Perry pitched his record in the last decade in creating jobs in Texas, attributing that to low state taxes and "fair and predictable" government regulation.
Perry took two clear shots at key Obama policies: Health-care reform and transportation infrastructure.
Perry said the federal government should stay out of the way of the private sector and refrain from telling states how to handle issues.
"I mean, the idea that Washington, D.C., is going to get us out of this mess, from the standpoint of printing more money and putting more stimulus out there and raising taxes, it's a dream," Perry said. "Actually, it's a nightmare."
In Denver, Obama said his jobs legislation would create "good middle-class jobs again" by encouraging renovations at schools and new road-infrastructure projects. The legislation also pushes summer employment for young people and extended unemployment for the jobless.
Democrats have a 1.1 million voter registration edge on Republicans in Pennsylvania, where no GOP presidential candidate has won in two decades.
Asked how he would break that cycle, Perry steered the conversation back to job creation.
He did the same when asked about attacks on his record by other GOP candidates this year.
Perry entered the race amid the clamor of Republicans eager for a new choice but enjoyed just a brief political honeymoon. He declined yesterday to offer advice to New Jersey Gov. Chris Christie, who is now hearing the same clamor to challenge Obama.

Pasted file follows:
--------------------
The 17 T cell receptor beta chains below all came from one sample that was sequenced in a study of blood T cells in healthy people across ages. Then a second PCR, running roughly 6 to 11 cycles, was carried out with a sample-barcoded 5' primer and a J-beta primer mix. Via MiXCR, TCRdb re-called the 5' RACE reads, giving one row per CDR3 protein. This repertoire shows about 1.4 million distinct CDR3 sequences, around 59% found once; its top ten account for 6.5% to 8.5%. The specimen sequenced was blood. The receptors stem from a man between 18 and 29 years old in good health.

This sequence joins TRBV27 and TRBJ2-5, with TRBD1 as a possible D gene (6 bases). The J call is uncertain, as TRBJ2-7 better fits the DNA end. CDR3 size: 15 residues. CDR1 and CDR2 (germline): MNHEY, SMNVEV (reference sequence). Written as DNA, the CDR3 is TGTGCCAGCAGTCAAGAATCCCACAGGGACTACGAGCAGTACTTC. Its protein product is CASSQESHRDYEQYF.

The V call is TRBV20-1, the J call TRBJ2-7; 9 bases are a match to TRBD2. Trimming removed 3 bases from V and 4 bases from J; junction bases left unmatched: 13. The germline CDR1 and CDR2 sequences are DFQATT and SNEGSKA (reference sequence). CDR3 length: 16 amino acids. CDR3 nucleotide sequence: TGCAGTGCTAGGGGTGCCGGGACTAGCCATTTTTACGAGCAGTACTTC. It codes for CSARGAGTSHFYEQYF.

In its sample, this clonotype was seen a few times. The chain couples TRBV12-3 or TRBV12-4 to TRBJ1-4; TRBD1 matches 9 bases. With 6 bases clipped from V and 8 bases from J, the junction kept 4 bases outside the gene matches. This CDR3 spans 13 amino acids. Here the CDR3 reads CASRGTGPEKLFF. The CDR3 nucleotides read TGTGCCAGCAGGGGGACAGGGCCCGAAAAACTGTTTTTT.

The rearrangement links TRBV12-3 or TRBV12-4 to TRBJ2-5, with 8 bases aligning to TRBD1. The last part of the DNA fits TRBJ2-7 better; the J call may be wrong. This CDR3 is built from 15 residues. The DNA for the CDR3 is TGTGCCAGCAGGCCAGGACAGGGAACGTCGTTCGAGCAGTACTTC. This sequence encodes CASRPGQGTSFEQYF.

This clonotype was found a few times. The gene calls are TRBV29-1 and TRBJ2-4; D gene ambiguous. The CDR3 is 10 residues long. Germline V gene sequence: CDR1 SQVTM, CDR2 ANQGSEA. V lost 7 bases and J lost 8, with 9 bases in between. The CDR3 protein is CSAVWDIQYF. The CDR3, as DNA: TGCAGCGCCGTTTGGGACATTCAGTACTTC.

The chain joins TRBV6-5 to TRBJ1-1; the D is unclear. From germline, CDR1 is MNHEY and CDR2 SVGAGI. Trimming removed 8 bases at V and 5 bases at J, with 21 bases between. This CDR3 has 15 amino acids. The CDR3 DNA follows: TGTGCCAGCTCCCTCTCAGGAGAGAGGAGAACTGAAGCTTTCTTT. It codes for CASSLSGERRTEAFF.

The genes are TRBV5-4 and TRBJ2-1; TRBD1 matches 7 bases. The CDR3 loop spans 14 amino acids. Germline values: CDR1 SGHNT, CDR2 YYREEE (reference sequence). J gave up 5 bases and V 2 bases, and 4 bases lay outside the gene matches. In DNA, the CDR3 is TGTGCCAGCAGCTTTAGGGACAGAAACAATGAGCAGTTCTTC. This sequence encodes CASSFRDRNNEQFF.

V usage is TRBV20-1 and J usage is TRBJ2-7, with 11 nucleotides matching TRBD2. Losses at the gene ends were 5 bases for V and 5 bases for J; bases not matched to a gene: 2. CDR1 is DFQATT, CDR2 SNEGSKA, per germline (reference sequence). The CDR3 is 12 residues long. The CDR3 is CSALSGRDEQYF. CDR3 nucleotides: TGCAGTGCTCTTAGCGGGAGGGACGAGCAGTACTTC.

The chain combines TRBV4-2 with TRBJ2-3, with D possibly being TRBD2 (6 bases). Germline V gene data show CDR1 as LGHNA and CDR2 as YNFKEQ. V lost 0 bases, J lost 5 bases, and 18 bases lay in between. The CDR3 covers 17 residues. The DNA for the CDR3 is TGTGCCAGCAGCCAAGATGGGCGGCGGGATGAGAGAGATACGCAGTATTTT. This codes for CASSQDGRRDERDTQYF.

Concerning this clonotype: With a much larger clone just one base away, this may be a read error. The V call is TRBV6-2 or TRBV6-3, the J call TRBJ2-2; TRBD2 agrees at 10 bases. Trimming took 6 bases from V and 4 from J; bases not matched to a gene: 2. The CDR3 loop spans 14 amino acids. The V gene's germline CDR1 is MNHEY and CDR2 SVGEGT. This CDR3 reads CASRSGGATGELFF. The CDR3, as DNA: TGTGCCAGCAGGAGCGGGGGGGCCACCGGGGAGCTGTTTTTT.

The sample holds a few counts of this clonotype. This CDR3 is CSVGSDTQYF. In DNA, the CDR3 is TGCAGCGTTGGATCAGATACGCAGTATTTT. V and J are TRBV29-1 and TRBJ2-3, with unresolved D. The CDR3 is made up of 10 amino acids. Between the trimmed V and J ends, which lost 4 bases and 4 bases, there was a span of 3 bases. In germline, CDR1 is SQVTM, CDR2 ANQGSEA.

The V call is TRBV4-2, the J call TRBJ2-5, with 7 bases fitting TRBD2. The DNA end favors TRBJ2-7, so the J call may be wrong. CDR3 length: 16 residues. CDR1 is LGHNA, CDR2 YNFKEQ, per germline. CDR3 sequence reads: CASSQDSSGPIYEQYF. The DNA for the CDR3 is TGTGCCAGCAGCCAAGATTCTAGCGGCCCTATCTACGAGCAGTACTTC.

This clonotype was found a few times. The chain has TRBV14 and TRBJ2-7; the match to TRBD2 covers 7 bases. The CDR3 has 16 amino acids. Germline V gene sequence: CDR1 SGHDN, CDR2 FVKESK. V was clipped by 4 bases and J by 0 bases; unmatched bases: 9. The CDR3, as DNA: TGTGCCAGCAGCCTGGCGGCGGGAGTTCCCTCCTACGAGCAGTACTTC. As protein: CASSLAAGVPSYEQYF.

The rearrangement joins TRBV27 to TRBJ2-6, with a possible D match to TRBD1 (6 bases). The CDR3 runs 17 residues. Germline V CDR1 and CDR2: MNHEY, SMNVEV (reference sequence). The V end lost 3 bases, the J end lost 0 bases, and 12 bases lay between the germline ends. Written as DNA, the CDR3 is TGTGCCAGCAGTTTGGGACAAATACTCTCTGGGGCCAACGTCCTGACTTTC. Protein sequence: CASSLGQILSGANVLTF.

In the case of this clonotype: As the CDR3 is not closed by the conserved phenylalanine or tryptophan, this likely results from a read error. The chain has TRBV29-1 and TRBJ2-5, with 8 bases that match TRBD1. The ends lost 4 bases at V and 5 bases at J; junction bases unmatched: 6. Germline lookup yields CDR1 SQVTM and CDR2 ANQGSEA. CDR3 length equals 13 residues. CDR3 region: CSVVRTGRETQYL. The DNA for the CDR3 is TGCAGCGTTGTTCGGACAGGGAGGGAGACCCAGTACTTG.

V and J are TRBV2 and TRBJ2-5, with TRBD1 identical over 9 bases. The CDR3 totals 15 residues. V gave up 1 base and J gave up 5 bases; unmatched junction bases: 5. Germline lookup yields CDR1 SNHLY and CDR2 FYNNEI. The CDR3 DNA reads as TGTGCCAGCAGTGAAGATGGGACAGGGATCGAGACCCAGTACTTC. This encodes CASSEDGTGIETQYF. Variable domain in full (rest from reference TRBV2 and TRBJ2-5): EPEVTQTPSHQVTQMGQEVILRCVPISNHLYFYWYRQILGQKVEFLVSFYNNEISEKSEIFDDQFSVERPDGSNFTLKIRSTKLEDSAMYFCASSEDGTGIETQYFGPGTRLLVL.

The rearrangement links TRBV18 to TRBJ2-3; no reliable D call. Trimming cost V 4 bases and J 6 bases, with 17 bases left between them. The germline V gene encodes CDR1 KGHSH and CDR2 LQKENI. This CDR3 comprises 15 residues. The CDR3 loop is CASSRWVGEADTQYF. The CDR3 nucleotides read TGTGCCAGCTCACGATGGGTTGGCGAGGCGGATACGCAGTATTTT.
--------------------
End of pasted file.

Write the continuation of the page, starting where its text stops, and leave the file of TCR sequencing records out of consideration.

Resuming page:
A Daily News/Franklin & Marshall College Poll released this month showed Obama beating Perry 38 percent to 27 percent in a head-to-head match-up, with 10 percent supporting another candidate and 26 percent undecided.
Insurance broker Manuel Stamatakis hosted the Perry fundraiser at the Four Seasons Hotel, where about 110 people paid $1,000 to $50,000 to attend. Stamatakis, who declined to disclose how much had been raised, said he likes Perry's stance on the federal government leaving many decisions up to state and local control.
Stamatakis, who supported former New York City Mayor Rudy Giuliani for president in 2008, acknowledged that former Massachusetts Gov. Mitt Romney has the jump on Perry this year with a Pennsylvania election team still in place from 2008.
"It's going to take a little more work," Stamatakis said. "But people in this country are still looking for someone to lead."